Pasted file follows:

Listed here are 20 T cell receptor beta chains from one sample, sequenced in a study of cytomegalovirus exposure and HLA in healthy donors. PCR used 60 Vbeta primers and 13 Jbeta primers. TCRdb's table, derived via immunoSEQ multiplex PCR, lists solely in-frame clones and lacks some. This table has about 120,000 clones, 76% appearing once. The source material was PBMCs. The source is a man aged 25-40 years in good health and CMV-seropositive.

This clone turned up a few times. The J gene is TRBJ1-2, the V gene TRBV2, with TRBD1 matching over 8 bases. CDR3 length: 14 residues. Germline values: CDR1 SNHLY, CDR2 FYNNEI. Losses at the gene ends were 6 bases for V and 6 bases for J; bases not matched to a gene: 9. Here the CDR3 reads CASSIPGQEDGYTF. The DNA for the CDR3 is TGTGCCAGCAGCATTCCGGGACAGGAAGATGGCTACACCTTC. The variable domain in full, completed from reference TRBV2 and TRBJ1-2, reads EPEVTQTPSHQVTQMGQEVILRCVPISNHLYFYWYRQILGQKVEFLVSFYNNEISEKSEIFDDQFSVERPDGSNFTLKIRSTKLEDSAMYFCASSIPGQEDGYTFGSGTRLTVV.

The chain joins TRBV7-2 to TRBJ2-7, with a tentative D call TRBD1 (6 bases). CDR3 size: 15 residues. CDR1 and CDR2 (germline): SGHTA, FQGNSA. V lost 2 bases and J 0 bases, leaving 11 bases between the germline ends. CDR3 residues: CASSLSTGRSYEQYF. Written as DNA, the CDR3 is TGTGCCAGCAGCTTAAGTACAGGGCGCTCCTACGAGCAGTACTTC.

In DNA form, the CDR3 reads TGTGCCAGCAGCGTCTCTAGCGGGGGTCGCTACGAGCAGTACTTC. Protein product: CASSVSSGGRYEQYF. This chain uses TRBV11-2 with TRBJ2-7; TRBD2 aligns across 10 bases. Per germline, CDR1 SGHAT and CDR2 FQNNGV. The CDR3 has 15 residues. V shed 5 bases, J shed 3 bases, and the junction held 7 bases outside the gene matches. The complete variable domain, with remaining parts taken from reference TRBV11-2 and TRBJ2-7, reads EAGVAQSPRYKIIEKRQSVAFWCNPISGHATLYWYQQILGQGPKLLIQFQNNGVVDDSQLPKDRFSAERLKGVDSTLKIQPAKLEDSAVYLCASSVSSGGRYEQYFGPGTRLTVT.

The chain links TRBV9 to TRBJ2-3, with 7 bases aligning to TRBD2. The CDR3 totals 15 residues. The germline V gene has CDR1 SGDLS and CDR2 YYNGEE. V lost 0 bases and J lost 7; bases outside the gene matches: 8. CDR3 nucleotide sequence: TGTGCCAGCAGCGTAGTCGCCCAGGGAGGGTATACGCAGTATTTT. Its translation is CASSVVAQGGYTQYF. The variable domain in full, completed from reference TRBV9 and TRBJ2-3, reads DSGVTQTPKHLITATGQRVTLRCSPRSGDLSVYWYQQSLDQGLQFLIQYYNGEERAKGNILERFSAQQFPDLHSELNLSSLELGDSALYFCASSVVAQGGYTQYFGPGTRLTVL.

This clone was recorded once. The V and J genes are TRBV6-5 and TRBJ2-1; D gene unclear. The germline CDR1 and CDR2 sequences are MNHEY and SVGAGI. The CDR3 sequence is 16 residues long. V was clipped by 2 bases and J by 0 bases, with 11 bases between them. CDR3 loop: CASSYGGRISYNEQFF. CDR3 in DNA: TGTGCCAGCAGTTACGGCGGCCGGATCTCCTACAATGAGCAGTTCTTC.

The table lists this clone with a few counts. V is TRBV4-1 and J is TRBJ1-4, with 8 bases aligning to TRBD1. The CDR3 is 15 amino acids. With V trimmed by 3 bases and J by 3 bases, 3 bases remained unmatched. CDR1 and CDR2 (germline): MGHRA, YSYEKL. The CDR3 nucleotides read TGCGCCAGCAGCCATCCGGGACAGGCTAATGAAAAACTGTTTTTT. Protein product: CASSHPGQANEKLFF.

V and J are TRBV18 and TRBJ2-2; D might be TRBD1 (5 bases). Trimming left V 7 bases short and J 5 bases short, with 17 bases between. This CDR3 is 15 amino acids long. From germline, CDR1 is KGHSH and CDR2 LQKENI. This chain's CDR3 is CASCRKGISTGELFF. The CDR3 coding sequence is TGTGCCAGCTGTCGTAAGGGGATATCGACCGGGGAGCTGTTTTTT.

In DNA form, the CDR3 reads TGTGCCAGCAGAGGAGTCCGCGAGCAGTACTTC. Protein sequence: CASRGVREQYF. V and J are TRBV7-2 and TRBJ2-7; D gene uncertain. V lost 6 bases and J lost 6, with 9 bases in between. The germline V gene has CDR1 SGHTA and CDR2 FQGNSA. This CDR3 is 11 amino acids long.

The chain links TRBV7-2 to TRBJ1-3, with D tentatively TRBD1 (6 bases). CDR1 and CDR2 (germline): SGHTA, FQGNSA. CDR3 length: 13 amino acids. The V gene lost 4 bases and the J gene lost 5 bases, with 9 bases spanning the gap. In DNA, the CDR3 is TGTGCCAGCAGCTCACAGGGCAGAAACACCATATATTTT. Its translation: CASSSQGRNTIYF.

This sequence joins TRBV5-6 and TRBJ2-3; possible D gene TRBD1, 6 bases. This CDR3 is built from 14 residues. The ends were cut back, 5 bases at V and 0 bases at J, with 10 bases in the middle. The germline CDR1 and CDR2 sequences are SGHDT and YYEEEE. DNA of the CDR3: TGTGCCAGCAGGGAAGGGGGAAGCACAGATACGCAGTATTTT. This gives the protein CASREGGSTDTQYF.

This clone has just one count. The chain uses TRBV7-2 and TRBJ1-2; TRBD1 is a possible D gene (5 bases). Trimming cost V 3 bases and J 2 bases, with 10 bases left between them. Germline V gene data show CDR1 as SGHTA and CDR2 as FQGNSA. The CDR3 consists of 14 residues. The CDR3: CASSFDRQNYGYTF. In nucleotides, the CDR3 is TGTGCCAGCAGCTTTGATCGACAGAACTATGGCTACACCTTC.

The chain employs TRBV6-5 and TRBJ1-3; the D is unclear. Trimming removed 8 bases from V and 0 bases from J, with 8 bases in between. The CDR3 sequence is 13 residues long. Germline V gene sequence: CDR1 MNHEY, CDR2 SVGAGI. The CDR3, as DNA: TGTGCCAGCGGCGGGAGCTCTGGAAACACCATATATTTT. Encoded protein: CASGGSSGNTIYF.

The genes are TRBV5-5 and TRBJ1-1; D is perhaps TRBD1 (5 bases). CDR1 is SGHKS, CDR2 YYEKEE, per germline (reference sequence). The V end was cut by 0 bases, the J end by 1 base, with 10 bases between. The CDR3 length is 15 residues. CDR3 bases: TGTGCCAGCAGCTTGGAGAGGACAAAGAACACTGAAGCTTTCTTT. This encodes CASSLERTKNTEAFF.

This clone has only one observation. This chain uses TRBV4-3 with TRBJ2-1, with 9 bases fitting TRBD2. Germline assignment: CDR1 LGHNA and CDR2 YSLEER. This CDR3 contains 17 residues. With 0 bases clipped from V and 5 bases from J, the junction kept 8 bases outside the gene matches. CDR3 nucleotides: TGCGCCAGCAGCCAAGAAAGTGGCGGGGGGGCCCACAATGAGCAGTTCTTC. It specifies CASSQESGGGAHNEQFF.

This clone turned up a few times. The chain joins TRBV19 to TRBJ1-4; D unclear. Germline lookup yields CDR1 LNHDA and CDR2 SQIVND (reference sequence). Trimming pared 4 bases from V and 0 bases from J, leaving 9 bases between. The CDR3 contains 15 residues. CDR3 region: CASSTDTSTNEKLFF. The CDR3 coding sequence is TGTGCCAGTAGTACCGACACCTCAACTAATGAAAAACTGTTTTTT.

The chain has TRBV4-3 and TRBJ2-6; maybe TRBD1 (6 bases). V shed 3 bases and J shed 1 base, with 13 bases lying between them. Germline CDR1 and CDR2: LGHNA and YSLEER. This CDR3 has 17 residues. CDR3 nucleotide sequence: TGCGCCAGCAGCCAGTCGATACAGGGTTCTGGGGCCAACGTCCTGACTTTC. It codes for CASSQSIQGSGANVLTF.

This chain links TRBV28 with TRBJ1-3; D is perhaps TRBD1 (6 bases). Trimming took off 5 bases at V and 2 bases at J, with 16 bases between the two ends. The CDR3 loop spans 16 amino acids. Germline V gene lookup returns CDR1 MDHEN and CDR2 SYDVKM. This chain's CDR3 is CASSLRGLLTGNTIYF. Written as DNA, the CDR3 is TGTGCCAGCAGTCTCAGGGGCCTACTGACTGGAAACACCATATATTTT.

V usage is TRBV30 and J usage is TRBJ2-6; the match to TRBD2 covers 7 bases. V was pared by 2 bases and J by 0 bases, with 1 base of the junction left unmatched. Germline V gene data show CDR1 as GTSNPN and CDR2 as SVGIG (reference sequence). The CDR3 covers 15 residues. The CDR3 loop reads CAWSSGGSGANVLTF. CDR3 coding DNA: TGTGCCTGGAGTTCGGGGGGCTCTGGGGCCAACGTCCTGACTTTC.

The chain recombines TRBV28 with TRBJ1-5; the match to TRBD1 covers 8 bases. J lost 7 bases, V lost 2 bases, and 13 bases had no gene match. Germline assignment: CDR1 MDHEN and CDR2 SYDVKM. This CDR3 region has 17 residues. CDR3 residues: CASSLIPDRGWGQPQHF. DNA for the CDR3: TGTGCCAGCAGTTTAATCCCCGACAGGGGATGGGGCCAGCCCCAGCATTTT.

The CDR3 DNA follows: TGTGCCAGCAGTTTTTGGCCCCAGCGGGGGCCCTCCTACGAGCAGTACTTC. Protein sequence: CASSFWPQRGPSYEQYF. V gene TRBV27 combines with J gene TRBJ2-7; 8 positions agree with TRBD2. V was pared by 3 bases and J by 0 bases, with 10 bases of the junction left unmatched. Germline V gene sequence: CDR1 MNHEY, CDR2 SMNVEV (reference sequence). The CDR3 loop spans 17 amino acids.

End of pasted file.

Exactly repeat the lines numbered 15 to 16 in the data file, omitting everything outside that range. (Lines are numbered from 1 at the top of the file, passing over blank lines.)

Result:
This clone has only one observation. This chain uses TRBV4-3 with TRBJ2-1, with 9 bases fitting TRBD2. Germline assignment: CDR1 LGHNA and CDR2 YSLEER. This CDR3 contains 17 residues. With 0 bases clipped from V and 5 bases from J, the junction kept 8 bases outside the gene matches. CDR3 nucleotides: TGCGCCAGCAGCCAAGAAAGTGGCGGGGGGGCCCACAATGAGCAGTTCTTC. It specifies CASSQESGGGAHNEQFF.

This clone turned up a few times. The chain joins TRBV19 to TRBJ1-4; D unclear. Germline lookup yields CDR1 LNHDA and CDR2 SQIVND (reference sequence). Trimming pared 4 bases from V and 0 bases from J, leaving 9 bases between. The CDR3 contains 15 residues. CDR3 region: CASSTDTSTNEKLFF. The CDR3 coding sequence is TGTGCCAGTAGTACCGACACCTCAACTAATGAAAAACTGTTTTTT.